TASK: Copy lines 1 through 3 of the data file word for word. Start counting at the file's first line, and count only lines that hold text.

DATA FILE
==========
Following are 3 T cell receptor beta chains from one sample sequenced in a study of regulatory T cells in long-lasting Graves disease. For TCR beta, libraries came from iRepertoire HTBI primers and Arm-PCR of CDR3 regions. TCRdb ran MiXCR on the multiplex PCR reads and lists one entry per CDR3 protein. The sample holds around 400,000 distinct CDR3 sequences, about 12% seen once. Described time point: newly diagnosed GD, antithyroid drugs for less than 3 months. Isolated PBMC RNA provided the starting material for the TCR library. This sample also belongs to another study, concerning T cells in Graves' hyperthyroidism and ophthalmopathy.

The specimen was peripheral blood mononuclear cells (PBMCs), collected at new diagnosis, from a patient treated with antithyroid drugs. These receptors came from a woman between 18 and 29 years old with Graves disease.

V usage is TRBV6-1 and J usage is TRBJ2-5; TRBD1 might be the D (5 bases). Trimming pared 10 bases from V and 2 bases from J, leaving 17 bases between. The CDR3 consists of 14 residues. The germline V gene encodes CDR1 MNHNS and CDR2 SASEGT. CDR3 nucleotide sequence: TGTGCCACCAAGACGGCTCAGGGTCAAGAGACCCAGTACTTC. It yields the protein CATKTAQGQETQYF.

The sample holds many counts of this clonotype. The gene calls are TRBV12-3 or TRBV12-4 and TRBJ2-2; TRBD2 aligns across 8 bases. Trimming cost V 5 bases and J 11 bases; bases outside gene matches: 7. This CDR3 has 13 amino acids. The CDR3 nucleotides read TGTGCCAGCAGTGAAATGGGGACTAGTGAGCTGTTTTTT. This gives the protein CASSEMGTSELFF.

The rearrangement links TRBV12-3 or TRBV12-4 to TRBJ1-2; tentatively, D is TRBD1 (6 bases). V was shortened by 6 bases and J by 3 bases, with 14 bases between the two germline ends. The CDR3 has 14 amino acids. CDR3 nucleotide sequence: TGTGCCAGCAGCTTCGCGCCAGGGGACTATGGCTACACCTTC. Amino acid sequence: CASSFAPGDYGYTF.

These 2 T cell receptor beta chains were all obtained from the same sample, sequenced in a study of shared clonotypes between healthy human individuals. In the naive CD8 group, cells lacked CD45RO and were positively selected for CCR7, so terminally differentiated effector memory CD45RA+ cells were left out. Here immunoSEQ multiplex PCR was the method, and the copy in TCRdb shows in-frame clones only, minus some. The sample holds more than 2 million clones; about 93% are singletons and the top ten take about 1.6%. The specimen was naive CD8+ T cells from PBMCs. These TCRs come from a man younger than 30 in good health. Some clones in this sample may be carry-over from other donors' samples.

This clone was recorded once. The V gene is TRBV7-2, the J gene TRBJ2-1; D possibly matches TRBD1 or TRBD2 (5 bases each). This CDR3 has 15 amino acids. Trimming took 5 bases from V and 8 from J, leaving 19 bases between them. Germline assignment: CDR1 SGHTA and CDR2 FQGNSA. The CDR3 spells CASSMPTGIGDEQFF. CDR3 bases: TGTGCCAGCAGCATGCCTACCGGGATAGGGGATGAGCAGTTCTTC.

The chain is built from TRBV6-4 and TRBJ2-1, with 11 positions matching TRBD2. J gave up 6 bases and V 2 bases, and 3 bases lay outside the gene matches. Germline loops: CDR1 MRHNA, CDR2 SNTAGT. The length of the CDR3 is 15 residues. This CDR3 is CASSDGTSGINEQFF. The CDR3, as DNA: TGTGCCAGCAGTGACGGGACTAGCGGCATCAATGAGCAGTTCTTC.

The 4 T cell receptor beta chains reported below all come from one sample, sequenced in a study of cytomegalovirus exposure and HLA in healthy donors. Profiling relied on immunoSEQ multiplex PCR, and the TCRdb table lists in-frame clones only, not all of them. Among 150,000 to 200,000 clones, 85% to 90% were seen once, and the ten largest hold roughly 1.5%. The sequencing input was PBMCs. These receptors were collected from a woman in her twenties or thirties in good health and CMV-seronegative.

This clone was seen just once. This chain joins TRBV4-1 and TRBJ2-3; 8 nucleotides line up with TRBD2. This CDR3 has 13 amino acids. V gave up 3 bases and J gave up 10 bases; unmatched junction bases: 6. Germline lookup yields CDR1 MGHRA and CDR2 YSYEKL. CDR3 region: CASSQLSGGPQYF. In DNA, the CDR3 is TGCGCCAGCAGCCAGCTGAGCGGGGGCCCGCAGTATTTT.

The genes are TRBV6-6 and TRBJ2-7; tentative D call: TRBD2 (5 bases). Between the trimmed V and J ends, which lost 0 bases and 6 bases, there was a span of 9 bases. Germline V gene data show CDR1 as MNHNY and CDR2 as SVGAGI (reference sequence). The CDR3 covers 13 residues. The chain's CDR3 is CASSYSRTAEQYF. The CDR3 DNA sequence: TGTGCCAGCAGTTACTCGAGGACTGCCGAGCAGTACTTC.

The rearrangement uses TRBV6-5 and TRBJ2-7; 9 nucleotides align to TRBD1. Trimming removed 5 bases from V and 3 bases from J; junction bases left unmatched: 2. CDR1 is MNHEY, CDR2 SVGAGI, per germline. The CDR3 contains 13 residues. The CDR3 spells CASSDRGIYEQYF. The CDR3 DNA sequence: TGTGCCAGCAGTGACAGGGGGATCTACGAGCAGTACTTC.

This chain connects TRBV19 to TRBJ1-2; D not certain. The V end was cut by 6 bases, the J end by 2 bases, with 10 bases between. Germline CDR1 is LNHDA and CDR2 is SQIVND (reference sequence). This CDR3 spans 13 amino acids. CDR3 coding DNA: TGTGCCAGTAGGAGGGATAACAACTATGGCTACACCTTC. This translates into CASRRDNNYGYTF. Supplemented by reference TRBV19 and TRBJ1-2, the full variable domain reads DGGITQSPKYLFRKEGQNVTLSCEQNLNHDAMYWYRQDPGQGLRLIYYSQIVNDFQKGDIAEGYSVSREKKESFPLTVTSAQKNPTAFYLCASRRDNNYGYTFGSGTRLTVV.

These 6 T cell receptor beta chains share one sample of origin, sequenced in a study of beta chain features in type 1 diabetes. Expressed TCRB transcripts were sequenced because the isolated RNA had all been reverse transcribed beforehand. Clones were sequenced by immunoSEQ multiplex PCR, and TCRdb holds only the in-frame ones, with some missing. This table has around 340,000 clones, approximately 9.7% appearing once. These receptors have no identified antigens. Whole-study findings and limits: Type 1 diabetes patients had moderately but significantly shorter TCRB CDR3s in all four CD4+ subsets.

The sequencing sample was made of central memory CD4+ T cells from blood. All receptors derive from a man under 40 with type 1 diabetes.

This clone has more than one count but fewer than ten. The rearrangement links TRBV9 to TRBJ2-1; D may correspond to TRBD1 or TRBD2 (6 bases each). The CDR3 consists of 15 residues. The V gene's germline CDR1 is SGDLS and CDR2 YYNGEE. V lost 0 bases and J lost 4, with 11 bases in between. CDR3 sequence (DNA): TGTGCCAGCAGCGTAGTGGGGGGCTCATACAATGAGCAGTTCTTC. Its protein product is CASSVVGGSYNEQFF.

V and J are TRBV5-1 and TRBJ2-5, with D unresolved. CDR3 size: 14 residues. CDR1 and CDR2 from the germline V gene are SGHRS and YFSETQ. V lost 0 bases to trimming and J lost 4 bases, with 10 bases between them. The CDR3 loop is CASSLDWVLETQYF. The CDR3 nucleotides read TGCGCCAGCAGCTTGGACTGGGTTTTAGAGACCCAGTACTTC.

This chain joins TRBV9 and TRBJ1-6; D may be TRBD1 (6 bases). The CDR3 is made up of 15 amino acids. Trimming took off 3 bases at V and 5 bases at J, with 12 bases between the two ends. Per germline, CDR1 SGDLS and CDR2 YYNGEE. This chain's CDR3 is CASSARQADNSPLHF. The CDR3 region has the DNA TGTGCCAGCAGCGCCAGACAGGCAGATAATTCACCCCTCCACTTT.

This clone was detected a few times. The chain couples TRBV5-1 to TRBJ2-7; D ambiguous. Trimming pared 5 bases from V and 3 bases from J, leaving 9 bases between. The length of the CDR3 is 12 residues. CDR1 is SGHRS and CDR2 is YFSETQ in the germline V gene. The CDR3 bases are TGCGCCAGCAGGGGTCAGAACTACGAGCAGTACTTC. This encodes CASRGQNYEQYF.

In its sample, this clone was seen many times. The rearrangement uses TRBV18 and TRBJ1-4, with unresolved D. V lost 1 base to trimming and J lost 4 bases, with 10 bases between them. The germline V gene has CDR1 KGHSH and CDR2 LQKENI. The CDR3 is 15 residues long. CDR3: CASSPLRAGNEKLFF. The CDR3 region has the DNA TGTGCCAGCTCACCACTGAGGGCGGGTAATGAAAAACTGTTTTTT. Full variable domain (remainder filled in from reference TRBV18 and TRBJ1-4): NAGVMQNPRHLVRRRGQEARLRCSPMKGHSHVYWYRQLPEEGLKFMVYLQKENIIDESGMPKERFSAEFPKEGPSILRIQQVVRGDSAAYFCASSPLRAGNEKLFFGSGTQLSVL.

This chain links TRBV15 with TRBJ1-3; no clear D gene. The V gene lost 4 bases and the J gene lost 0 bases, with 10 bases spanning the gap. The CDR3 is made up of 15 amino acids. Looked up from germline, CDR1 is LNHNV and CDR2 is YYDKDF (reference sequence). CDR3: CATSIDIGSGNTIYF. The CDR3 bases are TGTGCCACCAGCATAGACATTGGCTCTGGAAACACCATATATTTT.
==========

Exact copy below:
Following are 3 T cell receptor beta chains from one sample sequenced in a study of regulatory T cells in long-lasting Graves disease. For TCR beta, libraries came from iRepertoire HTBI primers and Arm-PCR of CDR3 regions. TCRdb ran MiXCR on the multiplex PCR reads and lists one entry per CDR3 protein. The sample holds around 400,000 distinct CDR3 sequences, about 12% seen once. Described time point: newly diagnosed GD, antithyroid drugs for less than 3 months. Isolated PBMC RNA provided the starting material for the TCR library. This sample also belongs to another study, concerning T cells in Graves' hyperthyroidism and ophthalmopathy.

The specimen was peripheral blood mononuclear cells (PBMCs), collected at new diagnosis, from a patient treated with antithyroid drugs. These receptors came from a woman between 18 and 29 years old with Graves disease.

V usage is TRBV6-1 and J usage is TRBJ2-5; TRBD1 might be the D (5 bases). Trimming pared 10 bases from V and 2 bases from J, leaving 17 bases between. The CDR3 consists of 14 residues. The germline V gene encodes CDR1 MNHNS and CDR2 SASEGT. CDR3 nucleotide sequence: TGTGCCACCAAGACGGCTCAGGGTCAAGAGACCCAGTACTTC. It yields the protein CATKTAQGQETQYF.